As exclusively predicted by The Last Word, Niall Sloane, the former Sheffield Wednesday footballer and, more pertinently, former head of BBC football, has joined beleaguered ITV as head of sport. Sloane is a highly competent operator and I'm sure he will rid ITV Sport of the lingering whiff of Tic-Tacs, but he will nevertheless have to get used, like Lord Desmond of Lynam before him, to the blasted inconvenience of the commercial break.
Because even before an unscheduled advert for Tic-Tacs obliterated the only moment worth watching in two hours of FA Cup football between Everton and Liverpool last month, namely Dan Gosling's winning goal, we all knew that live sport and the commercial break were, on occasion, about as compatible as King Herod and the St Winifred's School Choir, or Fabio Capello and Harry Redknapp.
No sport exemplifies this better than Formula One. I can't claim that there haven't been times when I would rather have been watching an advert for Tic-Tacs, or even diarrhoea tablets, than racing cars whizzing monotonously round a track, but in strict accordance with the dictates of Sod's Law, the producer's of ITV's F1 coverage have all too often cut to an advertising break just as something momentous was brewing.
Petrolheads recite the litany of episodes missed live like cowled monks muttering psalms: Damon Hill spectacularly passing Michael Schumacher in Hungary in 1997; Fernando Alonso and Schumacher going hammer and tongs at each other at Imola in 2005; Lewis Hamilton's gearbox failure in Brazil in 2007. Indeed, I'm told that you could fit 31 races into the time eaten up by all the commercial breaks during the 206 grands prix ITV has covered "live" since 1997.
That's an awful lot of action missed, and why there was much rejoicing in the ranks of those with Castrol GTX flowing through their veins at the news that F1 coverage had been seized back by the BBC. Whatever happens to Hamilton in Melbourne tomorrow we can at least be sure that we won't be watching the Andrex puppy when it does.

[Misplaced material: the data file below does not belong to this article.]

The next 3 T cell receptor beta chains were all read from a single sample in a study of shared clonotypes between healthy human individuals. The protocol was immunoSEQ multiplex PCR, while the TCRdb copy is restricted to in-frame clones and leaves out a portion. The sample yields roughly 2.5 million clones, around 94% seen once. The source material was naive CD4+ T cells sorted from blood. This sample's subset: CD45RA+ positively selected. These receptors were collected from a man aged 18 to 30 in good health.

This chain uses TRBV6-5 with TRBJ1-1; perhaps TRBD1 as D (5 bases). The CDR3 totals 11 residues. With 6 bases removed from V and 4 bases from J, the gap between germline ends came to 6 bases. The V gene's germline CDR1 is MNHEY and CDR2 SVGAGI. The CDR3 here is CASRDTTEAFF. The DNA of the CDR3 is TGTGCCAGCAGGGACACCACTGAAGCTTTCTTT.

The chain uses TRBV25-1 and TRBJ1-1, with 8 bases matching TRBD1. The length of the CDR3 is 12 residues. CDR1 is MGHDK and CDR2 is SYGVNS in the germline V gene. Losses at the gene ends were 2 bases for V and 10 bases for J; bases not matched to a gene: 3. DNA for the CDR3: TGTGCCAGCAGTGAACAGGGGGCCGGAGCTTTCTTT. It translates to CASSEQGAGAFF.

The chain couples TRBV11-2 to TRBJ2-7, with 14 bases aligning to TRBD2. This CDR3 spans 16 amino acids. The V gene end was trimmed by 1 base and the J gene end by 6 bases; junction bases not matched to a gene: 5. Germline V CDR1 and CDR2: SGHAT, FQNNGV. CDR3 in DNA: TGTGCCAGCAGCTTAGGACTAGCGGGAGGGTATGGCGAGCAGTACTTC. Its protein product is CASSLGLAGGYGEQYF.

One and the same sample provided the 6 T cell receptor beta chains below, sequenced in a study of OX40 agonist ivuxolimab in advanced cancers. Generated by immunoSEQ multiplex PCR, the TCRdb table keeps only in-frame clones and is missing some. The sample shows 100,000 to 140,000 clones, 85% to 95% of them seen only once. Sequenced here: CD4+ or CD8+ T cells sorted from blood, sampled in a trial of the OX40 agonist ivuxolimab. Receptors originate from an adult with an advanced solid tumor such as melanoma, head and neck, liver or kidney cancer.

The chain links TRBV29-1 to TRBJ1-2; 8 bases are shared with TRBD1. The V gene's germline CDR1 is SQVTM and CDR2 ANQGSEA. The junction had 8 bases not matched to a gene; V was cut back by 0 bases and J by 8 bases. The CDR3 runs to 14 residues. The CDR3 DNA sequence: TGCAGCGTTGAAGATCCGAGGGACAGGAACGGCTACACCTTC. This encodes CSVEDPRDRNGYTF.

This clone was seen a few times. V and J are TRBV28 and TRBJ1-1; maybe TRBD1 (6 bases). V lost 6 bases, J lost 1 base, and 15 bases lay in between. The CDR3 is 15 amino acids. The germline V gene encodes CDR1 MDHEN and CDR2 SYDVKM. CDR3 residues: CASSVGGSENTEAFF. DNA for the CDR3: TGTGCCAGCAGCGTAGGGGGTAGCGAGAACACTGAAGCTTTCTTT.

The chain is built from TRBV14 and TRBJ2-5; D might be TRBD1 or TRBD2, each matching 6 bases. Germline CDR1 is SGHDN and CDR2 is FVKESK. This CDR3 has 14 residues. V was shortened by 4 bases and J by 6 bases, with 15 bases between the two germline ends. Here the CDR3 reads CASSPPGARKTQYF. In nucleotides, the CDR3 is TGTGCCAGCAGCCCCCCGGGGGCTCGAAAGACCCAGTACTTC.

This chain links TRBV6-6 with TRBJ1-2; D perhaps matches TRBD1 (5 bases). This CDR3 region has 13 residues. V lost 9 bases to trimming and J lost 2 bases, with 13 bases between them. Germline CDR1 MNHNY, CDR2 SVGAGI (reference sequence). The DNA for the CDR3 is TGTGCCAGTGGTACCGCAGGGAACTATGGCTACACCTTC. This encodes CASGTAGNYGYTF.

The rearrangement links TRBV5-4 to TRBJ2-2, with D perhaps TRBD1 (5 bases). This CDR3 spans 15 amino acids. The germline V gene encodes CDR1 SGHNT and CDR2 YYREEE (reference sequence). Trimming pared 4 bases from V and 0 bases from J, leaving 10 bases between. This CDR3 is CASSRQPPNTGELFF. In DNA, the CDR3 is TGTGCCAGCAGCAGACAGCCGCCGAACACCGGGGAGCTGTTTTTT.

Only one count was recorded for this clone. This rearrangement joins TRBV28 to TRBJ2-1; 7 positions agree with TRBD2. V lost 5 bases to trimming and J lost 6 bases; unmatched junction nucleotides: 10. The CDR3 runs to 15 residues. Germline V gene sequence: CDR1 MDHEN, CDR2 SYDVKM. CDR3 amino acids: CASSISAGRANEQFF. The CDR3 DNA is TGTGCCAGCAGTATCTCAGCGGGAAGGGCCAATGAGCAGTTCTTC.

In the meantime, all parts of the corporation are revving up interest: even Radio 4's Today programme, where the definition of sport is a livelier-than-usual exchange in the House of Lords about farm subsidies, yesterday had a feature on the forthcoming F1 season, albeit squeezed in after a longer item on the morality of boiling crabs alive. And while ITV will always have the satisfaction of having covered Hamilton's first championship triumph, they are again victims of Sod's Law in that the BBC's first season since 1996 coincides with a series of changes in the regulations that looks like making F1 more than a toss-up between McLaren and Ferrari. Even those of us whose interest in the sport is somewhat sporadic could yet have cause to celebrate the passing of the commercial break.
I am losing my doubts about who deserves dreaded drop
Manchester United's loss of form and Liverpool's revitalised title chase is good news for all neutrals who like to see as much competition at the top of the Premier League as at the bottom, although come the last few weeks of the season the relegation dogfight will again produce most of the thrills.
I have an idea of the clubs I would not mind taking a plunge, although this has changed. I never thought I would want to see Newcastle relegated, but for the way Mike Ashley and his predecessors have run the club, hiring and firing five managers in as many years, it would be just deserts. Of Middlesbrough, the reverse is true, I would hate to see Boro's admirable owner Steve Gibson put through the agony of relegation. This week he reiterated that even with the club in the bottom three he has no intention of sacking Gareth Southgate. I hope his loyalty is rewarded.
I still think that United will enjoy a comparative romp to the title and, with that in mind, it is worth recording that no fewer than 925 league managers have lost their jobs since Sir Alex Ferguson took up the reins at Old Trafford. As Gibson knows, stability is vital in football. On the other hand, not even Southgate's mum (who famously asked why he didn't "just belt it" after his calamitous Euro 96 penalty miss) would claim that he is the next Fergie.
Planets may be key to being sports star
The Last Word has no time for astrology, as noted three weeks ago when swashbuckling Sir Viv Richards shared a birthday with Ivan Lendl, who never buckled a swash. But on Monday it was many happy returns to both Sir Steve Redgrave and Sir Chris Hoy, so maybe there's something in those signs of the zodiac.
A bit previous
Roger Federer's partner, Mirka Vavrinec, is expecting the couple's first child in the summer, and Ladbrokes are offering 200-1 about Federer Jnr winning Wimbledon before 2035. Now, I know it's just a bit of fun, but isn't it a little warped to load sporting expectation on a foetus?